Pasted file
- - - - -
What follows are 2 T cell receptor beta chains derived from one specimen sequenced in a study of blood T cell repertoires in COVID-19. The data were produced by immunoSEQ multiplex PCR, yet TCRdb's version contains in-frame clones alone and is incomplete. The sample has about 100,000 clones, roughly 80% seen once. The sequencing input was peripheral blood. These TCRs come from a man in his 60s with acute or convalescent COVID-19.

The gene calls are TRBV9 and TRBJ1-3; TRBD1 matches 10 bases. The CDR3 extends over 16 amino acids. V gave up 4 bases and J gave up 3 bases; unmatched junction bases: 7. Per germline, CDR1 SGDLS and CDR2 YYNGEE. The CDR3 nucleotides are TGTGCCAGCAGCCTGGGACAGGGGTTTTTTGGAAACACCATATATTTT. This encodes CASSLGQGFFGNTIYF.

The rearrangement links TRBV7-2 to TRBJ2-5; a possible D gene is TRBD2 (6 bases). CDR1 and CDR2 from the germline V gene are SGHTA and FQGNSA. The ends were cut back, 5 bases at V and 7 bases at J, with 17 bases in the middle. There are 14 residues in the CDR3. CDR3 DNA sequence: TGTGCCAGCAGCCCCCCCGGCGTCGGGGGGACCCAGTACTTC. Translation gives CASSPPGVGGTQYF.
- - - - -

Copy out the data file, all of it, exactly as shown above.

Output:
What follows are 2 T cell receptor beta chains derived from one specimen sequenced in a study of blood T cell repertoires in COVID-19. The data were produced by immunoSEQ multiplex PCR, yet TCRdb's version contains in-frame clones alone and is incomplete. The sample has about 100,000 clones, roughly 80% seen once. The sequencing input was peripheral blood. These TCRs come from a man in his 60s with acute or convalescent COVID-19.

The gene calls are TRBV9 and TRBJ1-3; TRBD1 matches 10 bases. The CDR3 extends over 16 amino acids. V gave up 4 bases and J gave up 3 bases; unmatched junction bases: 7. Per germline, CDR1 SGDLS and CDR2 YYNGEE. The CDR3 nucleotides are TGTGCCAGCAGCCTGGGACAGGGGTTTTTTGGAAACACCATATATTTT. This encodes CASSLGQGFFGNTIYF.

The rearrangement links TRBV7-2 to TRBJ2-5; a possible D gene is TRBD2 (6 bases). CDR1 and CDR2 from the germline V gene are SGHTA and FQGNSA. The ends were cut back, 5 bases at V and 7 bases at J, with 17 bases in the middle. There are 14 residues in the CDR3. CDR3 DNA sequence: TGTGCCAGCAGCCCCCCCGGCGTCGGGGGGACCCAGTACTTC. Translation gives CASSPPGVGGTQYF.